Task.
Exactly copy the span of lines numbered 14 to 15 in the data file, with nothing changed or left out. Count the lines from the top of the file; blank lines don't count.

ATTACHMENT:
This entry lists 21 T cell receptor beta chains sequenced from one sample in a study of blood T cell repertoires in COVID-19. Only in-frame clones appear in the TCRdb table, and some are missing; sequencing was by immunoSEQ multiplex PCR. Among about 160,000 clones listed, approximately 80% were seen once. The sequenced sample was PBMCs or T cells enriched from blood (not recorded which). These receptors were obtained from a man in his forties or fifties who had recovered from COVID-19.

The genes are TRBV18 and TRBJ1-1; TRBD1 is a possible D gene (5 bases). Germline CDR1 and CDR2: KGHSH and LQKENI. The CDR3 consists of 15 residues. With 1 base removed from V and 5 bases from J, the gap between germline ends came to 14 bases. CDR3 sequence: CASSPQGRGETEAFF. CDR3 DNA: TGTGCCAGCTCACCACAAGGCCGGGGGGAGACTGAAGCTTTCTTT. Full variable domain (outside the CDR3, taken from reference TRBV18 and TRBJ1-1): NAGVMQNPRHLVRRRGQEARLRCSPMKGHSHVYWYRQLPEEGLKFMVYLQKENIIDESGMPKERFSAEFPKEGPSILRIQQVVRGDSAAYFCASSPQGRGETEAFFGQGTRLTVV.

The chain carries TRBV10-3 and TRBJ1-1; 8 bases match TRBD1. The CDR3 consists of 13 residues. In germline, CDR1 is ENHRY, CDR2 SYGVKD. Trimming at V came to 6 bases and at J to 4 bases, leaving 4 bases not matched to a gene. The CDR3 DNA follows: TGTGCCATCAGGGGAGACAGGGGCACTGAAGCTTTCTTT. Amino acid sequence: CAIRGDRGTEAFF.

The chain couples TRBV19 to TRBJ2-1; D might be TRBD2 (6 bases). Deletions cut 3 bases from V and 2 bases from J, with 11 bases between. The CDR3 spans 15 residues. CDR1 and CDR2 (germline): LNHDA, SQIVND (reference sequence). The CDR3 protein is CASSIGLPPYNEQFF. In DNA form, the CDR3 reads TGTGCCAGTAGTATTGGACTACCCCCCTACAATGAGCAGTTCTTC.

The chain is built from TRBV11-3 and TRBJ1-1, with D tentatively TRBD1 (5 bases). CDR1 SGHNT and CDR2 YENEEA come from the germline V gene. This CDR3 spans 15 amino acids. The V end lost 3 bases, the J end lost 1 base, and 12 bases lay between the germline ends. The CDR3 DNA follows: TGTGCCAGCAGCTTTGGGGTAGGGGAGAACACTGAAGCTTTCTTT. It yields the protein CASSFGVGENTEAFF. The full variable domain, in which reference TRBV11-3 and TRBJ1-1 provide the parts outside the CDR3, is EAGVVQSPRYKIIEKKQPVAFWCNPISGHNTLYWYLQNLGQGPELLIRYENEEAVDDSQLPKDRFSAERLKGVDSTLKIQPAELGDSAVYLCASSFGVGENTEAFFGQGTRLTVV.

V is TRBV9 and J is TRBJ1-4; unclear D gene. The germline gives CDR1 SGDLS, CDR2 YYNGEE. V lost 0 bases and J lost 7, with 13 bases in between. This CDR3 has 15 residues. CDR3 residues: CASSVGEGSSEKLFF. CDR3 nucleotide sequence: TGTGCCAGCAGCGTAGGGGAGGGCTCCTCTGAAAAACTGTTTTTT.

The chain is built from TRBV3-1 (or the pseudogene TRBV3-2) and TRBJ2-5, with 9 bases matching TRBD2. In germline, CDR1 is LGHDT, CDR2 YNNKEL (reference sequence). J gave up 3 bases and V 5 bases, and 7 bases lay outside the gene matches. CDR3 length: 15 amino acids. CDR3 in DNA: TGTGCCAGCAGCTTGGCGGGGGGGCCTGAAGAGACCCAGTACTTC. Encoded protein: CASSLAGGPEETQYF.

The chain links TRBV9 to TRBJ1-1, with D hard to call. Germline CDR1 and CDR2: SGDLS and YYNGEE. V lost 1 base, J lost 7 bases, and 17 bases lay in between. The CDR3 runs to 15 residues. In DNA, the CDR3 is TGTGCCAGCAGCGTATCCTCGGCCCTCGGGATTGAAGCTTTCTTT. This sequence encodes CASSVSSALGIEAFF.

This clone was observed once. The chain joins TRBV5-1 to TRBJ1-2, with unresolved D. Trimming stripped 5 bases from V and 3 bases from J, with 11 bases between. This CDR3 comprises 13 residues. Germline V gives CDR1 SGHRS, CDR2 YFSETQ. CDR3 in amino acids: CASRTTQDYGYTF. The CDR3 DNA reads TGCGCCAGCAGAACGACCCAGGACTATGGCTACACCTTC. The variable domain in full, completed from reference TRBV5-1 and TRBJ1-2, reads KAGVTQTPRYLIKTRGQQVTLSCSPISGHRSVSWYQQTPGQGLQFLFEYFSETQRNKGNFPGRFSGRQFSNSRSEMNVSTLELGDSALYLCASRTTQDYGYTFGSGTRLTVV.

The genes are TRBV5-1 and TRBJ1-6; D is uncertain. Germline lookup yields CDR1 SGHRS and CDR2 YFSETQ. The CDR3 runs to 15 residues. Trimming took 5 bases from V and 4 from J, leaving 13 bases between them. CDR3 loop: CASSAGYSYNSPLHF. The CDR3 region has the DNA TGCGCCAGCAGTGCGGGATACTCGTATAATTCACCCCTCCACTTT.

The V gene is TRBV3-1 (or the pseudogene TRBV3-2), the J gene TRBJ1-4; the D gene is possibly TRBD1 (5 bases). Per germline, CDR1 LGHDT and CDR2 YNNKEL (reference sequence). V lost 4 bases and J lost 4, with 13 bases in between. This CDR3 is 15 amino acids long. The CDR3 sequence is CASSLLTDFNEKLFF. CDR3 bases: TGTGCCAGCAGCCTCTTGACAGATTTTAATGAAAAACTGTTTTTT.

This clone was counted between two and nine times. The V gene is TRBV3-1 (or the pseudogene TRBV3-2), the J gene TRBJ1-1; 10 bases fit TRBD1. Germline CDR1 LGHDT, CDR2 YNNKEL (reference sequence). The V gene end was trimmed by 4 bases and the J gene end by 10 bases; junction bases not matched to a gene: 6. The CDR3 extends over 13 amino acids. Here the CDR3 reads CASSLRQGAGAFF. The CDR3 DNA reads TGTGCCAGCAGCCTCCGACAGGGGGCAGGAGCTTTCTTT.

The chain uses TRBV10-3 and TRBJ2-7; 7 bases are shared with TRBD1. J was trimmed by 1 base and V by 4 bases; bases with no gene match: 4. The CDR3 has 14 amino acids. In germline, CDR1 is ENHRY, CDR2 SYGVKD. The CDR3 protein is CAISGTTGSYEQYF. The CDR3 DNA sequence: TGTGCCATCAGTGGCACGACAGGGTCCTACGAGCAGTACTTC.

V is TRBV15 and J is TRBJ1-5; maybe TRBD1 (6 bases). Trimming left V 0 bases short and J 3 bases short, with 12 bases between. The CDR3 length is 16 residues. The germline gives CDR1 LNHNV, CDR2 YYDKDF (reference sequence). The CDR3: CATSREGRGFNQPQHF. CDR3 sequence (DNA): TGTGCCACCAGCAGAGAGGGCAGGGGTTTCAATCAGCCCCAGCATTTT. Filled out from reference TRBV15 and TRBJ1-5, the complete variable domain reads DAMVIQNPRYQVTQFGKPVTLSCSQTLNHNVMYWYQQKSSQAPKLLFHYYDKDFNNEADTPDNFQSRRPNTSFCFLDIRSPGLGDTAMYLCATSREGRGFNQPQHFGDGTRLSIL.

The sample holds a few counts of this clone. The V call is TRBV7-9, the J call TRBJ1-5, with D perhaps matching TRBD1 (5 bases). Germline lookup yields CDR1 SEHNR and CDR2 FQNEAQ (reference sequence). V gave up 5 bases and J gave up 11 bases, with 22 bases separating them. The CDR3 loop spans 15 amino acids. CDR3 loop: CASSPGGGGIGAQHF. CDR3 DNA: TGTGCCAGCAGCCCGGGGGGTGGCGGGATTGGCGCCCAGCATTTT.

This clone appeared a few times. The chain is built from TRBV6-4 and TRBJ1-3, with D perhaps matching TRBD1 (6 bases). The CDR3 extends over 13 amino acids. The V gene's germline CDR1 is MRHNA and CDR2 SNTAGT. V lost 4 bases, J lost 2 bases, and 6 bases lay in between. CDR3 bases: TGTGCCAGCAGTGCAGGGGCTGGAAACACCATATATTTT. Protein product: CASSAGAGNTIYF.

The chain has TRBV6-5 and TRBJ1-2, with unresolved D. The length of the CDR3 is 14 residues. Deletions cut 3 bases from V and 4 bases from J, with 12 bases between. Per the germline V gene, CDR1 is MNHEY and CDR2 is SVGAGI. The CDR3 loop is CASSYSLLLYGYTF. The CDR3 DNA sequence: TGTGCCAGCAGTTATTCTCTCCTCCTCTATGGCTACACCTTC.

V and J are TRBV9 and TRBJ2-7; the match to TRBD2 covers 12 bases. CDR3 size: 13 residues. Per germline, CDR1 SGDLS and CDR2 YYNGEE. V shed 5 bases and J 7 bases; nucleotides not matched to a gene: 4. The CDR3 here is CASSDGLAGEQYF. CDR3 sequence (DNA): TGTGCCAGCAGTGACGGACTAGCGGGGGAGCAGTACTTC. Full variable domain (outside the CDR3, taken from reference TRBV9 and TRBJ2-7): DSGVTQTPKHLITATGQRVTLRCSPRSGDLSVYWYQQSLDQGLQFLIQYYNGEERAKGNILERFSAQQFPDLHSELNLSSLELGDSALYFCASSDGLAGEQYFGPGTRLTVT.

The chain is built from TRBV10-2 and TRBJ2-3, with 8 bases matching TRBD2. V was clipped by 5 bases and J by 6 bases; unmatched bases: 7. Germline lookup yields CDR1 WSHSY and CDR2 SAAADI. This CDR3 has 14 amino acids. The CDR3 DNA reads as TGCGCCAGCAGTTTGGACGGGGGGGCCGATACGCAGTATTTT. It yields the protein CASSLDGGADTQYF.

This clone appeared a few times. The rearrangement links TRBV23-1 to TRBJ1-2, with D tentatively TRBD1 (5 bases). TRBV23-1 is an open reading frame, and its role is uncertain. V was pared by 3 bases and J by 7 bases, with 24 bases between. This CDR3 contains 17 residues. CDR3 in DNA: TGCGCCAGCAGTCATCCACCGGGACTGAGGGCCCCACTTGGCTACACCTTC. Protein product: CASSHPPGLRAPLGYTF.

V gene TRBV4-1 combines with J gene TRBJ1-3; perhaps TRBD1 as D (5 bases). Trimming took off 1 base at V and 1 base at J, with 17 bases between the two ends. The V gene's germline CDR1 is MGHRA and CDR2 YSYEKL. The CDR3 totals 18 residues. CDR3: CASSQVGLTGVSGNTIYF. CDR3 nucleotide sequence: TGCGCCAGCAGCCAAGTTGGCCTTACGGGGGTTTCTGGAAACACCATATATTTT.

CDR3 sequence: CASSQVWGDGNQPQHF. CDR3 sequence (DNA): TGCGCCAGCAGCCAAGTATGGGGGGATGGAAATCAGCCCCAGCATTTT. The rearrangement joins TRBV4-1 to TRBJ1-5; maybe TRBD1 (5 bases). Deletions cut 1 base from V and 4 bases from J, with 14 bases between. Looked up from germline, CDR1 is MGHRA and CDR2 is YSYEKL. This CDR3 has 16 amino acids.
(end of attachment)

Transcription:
V is TRBV15 and J is TRBJ1-5; maybe TRBD1 (6 bases). Trimming left V 0 bases short and J 3 bases short, with 12 bases between. The CDR3 length is 16 residues. The germline gives CDR1 LNHNV, CDR2 YYDKDF (reference sequence). The CDR3: CATSREGRGFNQPQHF. CDR3 sequence (DNA): TGTGCCACCAGCAGAGAGGGCAGGGGTTTCAATCAGCCCCAGCATTTT. Filled out from reference TRBV15 and TRBJ1-5, the complete variable domain reads DAMVIQNPRYQVTQFGKPVTLSCSQTLNHNVMYWYQQKSSQAPKLLFHYYDKDFNNEADTPDNFQSRRPNTSFCFLDIRSPGLGDTAMYLCATSREGRGFNQPQHFGDGTRLSIL.

The sample holds a few counts of this clone. The V call is TRBV7-9, the J call TRBJ1-5, with D perhaps matching TRBD1 (5 bases). Germline lookup yields CDR1 SEHNR and CDR2 FQNEAQ (reference sequence). V gave up 5 bases and J gave up 11 bases, with 22 bases separating them. The CDR3 loop spans 15 amino acids. CDR3 loop: CASSPGGGGIGAQHF. CDR3 DNA: TGTGCCAGCAGCCCGGGGGGTGGCGGGATTGGCGCCCAGCATTTT.